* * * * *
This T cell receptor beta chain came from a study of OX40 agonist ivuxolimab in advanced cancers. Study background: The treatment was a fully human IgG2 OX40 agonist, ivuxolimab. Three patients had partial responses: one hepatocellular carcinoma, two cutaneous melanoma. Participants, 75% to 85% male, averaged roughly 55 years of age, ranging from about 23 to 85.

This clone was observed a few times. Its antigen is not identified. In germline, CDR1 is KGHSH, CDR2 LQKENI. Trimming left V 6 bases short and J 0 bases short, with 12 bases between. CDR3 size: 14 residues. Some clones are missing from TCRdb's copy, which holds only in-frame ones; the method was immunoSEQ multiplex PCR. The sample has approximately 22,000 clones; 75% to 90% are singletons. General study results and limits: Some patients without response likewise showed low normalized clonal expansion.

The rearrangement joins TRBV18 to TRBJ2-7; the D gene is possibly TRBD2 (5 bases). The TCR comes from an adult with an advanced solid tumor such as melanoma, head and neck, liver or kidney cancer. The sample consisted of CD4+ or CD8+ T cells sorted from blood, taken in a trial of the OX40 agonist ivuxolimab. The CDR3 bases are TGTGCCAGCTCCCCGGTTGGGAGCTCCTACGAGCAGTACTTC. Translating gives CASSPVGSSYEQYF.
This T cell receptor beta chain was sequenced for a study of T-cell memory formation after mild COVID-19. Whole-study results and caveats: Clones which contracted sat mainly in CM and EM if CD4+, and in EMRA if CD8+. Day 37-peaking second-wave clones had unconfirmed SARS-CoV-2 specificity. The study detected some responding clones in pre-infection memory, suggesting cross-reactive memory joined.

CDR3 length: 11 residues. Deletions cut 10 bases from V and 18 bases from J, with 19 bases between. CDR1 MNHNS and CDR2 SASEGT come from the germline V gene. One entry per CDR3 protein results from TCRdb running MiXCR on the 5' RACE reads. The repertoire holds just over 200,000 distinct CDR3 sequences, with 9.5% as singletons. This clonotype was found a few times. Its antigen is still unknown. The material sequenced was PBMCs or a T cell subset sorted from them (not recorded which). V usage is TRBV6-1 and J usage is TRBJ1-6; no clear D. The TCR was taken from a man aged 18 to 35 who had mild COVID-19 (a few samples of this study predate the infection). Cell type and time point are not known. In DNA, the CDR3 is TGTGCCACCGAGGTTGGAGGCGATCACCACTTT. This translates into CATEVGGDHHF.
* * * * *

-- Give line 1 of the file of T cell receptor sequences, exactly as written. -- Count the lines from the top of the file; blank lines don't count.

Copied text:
This T cell receptor beta chain came from a study of OX40 agonist ivuxolimab in advanced cancers. Study background: The treatment was a fully human IgG2 OX40 agonist, ivuxolimab. Three patients had partial responses: one hepatocellular carcinoma, two cutaneous melanoma. Participants, 75% to 85% male, averaged roughly 55 years of age, ranging from about 23 to 85.